When I found out that ex-lawyer, ex-PR whiz kid, currently published author Jessica Rudd was attending the Bookworm International Literary Festival 2011 in our adopted home of Beijing, I dropped my crayons and glitter pens and set about getting an interview. I’m sure Jessica got the wrong impression of me because it was the only interview I’ve ever done where I didn’t down a single latte. I hate being thought of as someone who refuses caffeinated beverages, allowing their cafe companion to sip awkwardly at their coffee while thinking, “Oh, she’s one of those.” I’m not, I promise you. I am a Starbucks addict (literally, they gave me a membership card to prove it). Here’s the interview.
You moved to Beijing almost two years ago from London, how are you finding the capital?
I find this a much more welcoming city than London. I found it quite difficult to make friends in London. I could quite happily be [in Beijing] long-term. [My husband and I] haven’t decided yet, but I could really see myself having a family here. I feel comfortable in Beijing and it’s such a great place for a writer.
Your father (former Australian Prime Minister, Kevin Rudd) was in Beijing for a long time during the ’80s. Did you get the China bug from him?
It feels like a crazy coincidence. I was 12 days old when we moved to Hong Kong and then Dad was posted in Beijing and [we] stayed there until I was about 3. I studied Chinese when I was in high school, and I always felt like maybe I’d be back here.
You’ve mentioned that living in China has given you a greater appreciation of the rights and political freedoms Australians are allowed. Can you expand on that a little?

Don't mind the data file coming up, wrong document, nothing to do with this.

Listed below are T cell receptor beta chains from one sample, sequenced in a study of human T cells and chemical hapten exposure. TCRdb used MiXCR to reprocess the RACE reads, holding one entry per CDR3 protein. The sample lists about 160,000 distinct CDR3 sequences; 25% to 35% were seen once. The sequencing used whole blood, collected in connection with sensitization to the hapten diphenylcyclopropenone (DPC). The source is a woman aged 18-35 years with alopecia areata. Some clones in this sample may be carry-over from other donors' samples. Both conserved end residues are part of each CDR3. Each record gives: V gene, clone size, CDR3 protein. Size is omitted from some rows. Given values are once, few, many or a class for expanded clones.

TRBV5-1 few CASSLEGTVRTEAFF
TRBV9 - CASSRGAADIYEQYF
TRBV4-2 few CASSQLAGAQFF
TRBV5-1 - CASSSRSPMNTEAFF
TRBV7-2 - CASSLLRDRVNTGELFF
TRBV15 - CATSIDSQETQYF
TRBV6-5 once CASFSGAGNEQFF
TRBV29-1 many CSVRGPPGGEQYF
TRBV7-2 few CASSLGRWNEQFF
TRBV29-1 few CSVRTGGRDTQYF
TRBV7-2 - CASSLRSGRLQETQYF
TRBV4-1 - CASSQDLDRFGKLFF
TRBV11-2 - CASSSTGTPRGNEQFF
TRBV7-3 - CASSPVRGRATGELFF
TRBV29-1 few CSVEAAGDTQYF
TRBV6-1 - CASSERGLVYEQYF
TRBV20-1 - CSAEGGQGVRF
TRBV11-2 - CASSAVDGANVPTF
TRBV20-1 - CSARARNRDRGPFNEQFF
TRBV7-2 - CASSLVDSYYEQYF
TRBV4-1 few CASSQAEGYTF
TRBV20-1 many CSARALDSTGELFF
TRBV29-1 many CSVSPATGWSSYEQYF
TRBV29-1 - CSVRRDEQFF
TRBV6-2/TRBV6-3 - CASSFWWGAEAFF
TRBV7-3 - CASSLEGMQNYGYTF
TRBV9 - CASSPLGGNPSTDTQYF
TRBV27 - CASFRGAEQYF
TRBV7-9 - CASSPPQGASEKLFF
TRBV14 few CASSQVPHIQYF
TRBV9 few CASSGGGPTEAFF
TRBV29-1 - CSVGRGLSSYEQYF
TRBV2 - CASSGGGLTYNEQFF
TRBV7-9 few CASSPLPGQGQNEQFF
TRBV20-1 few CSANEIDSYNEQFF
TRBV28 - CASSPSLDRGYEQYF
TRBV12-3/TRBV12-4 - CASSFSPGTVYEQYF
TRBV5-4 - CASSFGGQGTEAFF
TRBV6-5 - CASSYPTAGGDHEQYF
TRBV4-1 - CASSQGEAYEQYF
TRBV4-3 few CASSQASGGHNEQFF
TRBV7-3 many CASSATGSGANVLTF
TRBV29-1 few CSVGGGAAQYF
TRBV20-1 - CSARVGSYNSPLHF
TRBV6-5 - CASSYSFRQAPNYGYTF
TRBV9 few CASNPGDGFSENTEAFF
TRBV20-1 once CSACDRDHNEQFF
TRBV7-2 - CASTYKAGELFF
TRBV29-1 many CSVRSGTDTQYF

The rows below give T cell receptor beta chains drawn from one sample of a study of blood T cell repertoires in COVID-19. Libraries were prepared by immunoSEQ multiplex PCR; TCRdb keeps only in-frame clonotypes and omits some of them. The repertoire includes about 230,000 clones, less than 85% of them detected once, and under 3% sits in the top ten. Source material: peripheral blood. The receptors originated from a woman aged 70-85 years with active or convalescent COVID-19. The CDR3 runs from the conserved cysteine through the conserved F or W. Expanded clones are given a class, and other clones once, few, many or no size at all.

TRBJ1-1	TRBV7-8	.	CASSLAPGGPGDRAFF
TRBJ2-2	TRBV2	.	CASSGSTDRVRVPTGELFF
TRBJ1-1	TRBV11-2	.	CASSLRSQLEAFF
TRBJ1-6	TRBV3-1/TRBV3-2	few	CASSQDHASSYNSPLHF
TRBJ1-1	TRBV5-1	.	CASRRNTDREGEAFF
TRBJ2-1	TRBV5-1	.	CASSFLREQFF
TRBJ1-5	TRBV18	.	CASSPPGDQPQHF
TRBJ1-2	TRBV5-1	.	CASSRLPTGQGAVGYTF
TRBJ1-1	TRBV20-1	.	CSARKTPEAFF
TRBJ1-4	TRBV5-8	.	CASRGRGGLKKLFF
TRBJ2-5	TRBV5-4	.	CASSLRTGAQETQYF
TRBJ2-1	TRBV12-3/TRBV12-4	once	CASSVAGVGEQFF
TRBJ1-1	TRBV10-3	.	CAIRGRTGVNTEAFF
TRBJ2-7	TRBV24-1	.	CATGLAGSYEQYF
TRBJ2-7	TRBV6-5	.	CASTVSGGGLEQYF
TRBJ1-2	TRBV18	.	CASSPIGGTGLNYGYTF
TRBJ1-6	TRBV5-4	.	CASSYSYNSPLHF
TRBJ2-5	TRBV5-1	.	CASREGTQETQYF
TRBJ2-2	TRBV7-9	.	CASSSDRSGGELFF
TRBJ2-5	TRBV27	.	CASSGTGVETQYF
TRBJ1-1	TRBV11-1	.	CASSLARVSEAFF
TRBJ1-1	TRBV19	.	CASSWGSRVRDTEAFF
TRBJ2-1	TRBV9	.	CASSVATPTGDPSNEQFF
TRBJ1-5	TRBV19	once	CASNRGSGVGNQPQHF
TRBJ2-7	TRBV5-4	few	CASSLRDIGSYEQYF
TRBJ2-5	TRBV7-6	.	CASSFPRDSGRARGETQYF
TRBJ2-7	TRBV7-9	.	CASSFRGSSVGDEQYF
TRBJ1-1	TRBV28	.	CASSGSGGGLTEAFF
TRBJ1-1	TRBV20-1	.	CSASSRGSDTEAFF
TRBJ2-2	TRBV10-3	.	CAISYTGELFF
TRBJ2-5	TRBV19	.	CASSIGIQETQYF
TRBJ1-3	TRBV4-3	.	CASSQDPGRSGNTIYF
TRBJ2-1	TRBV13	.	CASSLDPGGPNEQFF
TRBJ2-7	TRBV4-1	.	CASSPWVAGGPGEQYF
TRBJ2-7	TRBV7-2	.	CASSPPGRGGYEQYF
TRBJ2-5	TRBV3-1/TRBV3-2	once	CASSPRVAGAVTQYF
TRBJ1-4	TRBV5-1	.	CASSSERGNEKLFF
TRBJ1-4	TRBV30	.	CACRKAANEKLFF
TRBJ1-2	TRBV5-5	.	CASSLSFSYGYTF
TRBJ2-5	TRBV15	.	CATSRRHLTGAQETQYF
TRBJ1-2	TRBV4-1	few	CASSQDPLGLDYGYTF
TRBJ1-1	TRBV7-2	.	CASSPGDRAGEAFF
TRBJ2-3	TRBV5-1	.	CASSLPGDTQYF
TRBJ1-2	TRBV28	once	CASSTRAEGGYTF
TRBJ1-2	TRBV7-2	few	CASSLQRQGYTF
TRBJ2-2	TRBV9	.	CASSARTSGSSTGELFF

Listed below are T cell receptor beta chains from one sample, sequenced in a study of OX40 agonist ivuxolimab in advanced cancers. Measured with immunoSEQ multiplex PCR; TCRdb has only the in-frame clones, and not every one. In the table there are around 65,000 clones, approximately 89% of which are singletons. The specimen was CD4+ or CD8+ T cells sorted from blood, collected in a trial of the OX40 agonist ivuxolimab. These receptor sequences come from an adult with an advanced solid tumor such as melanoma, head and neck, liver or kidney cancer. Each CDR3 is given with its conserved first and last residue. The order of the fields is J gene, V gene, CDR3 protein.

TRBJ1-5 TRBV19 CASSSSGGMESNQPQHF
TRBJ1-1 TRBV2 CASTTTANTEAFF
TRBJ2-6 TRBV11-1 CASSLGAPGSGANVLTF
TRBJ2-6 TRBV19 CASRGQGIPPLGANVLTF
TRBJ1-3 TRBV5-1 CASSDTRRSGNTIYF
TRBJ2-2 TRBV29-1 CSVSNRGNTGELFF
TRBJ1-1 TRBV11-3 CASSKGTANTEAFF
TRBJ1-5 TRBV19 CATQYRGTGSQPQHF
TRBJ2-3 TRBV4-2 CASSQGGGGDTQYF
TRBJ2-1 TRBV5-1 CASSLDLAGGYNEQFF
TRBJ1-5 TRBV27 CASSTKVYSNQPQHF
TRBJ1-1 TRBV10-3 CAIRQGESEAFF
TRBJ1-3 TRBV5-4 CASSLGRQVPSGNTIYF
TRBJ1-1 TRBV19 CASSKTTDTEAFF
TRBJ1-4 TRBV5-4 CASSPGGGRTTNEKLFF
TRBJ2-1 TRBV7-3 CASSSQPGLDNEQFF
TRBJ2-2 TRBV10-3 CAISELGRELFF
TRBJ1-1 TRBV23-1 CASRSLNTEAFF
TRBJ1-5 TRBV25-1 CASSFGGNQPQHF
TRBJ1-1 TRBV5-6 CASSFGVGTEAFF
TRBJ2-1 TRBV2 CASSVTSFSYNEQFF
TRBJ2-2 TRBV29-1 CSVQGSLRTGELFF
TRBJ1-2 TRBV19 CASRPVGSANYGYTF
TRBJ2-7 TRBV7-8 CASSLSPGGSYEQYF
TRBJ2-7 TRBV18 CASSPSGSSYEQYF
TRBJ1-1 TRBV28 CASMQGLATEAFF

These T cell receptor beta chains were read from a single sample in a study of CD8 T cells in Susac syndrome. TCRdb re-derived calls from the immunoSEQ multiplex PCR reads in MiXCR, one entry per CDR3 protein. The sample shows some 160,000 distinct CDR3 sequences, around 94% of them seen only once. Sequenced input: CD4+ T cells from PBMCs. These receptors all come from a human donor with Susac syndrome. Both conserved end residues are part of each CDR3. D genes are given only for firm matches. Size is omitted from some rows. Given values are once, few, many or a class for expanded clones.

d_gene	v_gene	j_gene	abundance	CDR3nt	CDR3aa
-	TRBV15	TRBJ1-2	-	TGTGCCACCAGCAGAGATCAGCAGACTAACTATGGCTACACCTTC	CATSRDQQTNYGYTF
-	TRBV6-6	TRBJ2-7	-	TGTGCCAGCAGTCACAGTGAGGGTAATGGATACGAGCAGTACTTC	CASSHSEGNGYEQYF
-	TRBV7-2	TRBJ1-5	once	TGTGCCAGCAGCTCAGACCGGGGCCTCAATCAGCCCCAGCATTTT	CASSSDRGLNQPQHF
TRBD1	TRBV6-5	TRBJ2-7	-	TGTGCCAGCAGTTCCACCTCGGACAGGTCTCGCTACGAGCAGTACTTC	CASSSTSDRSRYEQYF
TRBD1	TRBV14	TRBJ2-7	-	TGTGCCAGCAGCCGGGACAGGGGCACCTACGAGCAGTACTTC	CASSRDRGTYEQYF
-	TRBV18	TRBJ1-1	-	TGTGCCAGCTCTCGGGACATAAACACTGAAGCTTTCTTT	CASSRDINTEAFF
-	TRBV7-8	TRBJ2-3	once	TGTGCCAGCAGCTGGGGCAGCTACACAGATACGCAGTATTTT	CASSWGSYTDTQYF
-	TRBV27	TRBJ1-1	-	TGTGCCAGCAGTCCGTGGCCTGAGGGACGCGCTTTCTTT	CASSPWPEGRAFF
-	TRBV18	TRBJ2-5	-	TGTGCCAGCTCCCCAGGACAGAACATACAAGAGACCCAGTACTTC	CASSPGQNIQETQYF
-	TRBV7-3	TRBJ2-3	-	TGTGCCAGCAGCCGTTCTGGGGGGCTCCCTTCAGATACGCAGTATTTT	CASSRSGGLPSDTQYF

I love Australia — we’ve got all the things you could possibly want in a little nation. But what I’ve appreciated since moving to Beijing are some of the things that perhaps don’t exist here.
Campaign Ruby is your first novel and you mentioned that you got bogged down with writing a synopsis. How did you get over those obstacles and find your own writing style?
I was quite formulaic in the beginning and I think that’s just my background in law. I basically Googled “How to start writing a book” and it came up with all these things like: you have a synopsis, you should plan out your characters, you should map out where the story is going to go. What I realised after the first two weeks of staring at a blank screen is that there is no formula.
Campaign Ruby mirrors lots of aspects of your life. Are there any snippets of you in there?
The campaign is an experience that I’ve had, but it’s not that exact experience. I worked on the 2007 [Australian election] campaign and had a great time doing it. What I wanted to capture [with Campaign Ruby] was that sense of not knowing where you are when you wake up in the morning; not knowing what’s happening tomorrow or what happened yesterday. What I’ve tried to do is share that buzz, that sense of chaos with the reader, but also purpose: Waking up and knowing that you have a chance to make a difference in the country that you’re living in.